In a job classification system, positions are categorized and grouped based on the knowledge and skills required for the job, years of experience, and the amount of authority required to perform the job. The U.S. military, federal government, and most state governments use this system, which ties basic function, characteristics, and typical work of the job classification, in addition to pay range data, to each position.

Example of a Paired Comparison for a Job Evaluation

In this example, based on the paired ranking system, the sales director should have a higher salary than the project administrative assistant because the job receives a higher ranking. Likewise, a receptionist should be paid less than the project administrative assistant because this job ranks lower.












0 = 4th






1 = 3rd






3 = 2nd






6 = 1st

After completing a job evaluation, HRM engages in pay grading, delayering, and banding.

Pay grading refers to creating a pay scale for specific positions or types of jobs. HRM begins by creating a variety of pay grade levels and assigning each position a pay grade. Employee raises stay within the range of their individual pay grade until they receive a promotion, which may push them into a higher pay grade. Employers can add percentages to reflect the cost of living for employees who work in more expensive areas. The advantage of this system is that it is fair. However, a pay grading system can affect employee motivation since they are not rewarded for working harder.

Companies who want hierarchical levels and more agility may adopt a delayering and banding process, which reduces the number of pay levels, creates a broader pay range and provides more flexibility within each level. Managers can reward performance but maintain a basic model for hiring managers to follow.

In a skill-based pay system, HRM bases salary levels on an employee's skills rather than their job title. Similar to the pay grade model, HRM assigns a particular pay grade to a set of skills.

In a competency-based pay system, HRM bases salary levels on an employee's traits or characteristics, focusing on what the employee can become instead of the skills they already have.

Broadbanding is similar to a pay grade system, except HRM assigns a specific pay rate to all positions in a particular category. For example, everyone working in customer service or all administrative assistants (regardless of department) are paid within the same general band. McDonald's uses this form of compensation in its corporate offices and says it allows for flexibility in pay, movement, and employee growth.

Equity theory is a motivational theory that says individuals base their satisfaction level on what others receive compared to themselves. In terms of compensation, employees can become less motivated to work hard if they learn a co-worker is earning more money, but they believe the other person is not working as hard as they are. An employee who believes the system is unfair may retaliate by reducing their own output or leaving the company.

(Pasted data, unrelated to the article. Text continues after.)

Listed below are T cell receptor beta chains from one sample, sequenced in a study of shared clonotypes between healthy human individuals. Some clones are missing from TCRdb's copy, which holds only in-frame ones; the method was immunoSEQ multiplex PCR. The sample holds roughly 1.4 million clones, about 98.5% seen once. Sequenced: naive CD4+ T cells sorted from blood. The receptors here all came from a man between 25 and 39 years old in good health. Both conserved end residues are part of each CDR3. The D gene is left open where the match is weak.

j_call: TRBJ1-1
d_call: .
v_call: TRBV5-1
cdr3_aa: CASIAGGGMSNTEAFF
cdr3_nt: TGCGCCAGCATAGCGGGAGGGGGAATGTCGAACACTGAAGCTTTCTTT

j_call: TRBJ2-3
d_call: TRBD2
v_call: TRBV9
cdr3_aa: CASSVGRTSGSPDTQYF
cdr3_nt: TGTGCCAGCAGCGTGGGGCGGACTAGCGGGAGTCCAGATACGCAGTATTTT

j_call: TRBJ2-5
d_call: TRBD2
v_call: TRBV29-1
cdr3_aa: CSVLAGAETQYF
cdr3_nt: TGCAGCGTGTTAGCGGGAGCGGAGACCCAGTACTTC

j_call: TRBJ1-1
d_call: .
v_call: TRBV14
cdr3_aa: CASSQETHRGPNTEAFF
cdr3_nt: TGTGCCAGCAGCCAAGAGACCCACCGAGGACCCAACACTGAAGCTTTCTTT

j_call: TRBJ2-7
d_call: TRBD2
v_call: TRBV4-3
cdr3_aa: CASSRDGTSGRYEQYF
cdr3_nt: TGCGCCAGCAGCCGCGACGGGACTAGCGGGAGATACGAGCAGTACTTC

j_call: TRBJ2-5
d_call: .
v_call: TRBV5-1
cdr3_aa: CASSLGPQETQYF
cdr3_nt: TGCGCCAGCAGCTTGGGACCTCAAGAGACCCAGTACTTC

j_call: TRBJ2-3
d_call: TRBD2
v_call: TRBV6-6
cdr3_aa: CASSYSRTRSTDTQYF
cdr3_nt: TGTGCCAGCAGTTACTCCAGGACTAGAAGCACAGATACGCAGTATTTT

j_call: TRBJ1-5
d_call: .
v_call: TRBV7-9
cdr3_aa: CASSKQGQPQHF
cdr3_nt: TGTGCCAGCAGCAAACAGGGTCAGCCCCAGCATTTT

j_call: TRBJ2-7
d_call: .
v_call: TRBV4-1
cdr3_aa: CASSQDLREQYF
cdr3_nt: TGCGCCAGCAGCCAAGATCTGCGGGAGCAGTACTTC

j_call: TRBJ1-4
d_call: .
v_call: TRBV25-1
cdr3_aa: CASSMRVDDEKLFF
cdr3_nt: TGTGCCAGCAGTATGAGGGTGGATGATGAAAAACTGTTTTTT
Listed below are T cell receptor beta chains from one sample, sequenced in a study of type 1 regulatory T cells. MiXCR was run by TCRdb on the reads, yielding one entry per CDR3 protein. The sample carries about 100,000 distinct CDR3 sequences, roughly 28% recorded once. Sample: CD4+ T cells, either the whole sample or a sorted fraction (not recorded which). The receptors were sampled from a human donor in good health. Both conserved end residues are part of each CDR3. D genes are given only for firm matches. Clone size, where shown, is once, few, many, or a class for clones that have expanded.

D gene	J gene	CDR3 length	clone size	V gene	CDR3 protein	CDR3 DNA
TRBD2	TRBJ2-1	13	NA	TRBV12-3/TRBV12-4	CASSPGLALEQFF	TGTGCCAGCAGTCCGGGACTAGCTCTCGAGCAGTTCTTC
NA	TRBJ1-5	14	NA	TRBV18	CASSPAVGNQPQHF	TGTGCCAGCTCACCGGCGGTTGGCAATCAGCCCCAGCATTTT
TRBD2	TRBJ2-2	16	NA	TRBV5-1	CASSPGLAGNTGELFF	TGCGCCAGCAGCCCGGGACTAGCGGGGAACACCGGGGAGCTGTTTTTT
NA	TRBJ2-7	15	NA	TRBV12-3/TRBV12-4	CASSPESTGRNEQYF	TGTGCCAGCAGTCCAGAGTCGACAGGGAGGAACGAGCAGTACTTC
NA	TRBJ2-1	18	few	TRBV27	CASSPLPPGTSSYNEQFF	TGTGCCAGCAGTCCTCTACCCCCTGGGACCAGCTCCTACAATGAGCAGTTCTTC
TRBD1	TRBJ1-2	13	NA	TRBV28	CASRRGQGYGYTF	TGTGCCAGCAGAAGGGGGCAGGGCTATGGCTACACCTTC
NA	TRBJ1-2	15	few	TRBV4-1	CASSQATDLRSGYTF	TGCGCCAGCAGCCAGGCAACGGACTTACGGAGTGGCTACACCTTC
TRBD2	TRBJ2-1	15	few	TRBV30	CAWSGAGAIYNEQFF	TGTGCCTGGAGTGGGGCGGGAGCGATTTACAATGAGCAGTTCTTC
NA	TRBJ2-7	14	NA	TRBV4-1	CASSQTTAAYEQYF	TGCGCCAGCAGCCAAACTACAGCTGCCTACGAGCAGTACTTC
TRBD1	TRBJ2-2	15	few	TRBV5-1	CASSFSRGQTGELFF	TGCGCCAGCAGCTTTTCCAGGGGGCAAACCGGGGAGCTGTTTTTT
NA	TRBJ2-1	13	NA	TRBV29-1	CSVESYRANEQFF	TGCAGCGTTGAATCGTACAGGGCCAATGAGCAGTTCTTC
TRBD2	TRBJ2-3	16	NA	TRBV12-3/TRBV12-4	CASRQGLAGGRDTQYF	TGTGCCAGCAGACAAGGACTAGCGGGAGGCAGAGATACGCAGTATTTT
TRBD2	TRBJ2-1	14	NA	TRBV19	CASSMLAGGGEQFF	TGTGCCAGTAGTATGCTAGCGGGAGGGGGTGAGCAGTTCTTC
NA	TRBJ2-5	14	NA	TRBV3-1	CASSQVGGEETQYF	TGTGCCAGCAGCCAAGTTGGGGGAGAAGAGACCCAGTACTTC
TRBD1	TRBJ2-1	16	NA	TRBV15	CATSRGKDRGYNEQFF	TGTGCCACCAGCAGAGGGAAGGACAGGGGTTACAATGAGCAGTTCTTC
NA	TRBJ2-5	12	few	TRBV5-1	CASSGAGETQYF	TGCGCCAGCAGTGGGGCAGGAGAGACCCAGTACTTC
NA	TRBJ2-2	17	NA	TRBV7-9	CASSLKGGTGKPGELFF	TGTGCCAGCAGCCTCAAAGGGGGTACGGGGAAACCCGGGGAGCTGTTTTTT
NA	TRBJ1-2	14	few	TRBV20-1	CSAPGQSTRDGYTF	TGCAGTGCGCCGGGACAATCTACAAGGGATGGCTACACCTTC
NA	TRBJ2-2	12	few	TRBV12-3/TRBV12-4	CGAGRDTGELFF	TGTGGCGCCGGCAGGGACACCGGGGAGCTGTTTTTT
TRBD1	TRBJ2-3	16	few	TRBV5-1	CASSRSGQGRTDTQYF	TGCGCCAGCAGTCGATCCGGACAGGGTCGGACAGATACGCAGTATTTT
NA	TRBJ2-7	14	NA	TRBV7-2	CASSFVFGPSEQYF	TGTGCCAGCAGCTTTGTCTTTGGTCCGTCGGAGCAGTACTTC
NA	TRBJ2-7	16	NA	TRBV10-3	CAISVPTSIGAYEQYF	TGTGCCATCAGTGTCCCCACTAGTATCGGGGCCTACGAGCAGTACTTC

Note that an employee's perception of fairness in compensation may not match reality compared to what others receive. They may not know the full story.

Expectancy theory is a motivational theory that says employees will put in as much work as they expect to receive in rewards. For example, if an employee believes they will be paid favorably, they will achieve the desired outcomes. If they believe the rewards will not equal their effort, they will not work as hard.

Reinforcement theory says that employees are more likely to perform the desired behavior to achieve the reward when HRM rewards high performance. However, if HRM does not reward employees for high performance, employees are less likely to perform the desired behavior. Some believe HRM should use bonus and commission plans to promote and reward desired behavior, rather than guarantee the reward as part of the employee's regular compensation.

Review Goals of a Compensation Plan, Developing a Compensation Package, Types of Pay Systems, and Other Types of Compensation.


6b. Identify key laws and legislation with regard to compensation and benefits that shape how human capital decisions should be made

  • Define comparable worth.
  • What does the Equal Pay Act of 1963 cover?
  • What is the purpose of the Equal Employment Opportunity Commission (EEOC)?
  • How did the Lilly Ledbetter Fair Pay Act of 2009 benefit people who wished to file an equal pay lawsuit to protest pay discrimination?
  • Describe three protections granted by the Fair Labor Standards Act (FLSA).
  • Describe the goals of the Federal Unemployment Tax Act (FUTA).
  • Describe the goals of the Federal Employees Compensation Act (FECA).

The concept of comparable worth states that employees who perform the same type of job should receive similar pay. However, in many industries, research shows that women who work in traditionally female-dominated jobs earn less than men in comparable male-dominated jobs. Note that comparable worth differs from the concept of "equal pay for equal work". The Equal Pay Act of 1963 makes it illegal for employers to pay different wages to men and women if they perform equal work in the same workplace.

In the United States, the Equal Employment Opportunity Commission (EEOC) is the federal agency responsible for enforcing civil rights and employment laws. The EEOC prohibits companies from discriminating based on age, color, disability, gender, national origin, race, or religion. Concerning employee recruitment, employers with at least 15 employees cannot discriminate based on age (40 years or older), disability, genetic information, national origin, sex, pregnancy, race, or religion. Most companies include an EEO statement in their job announcements.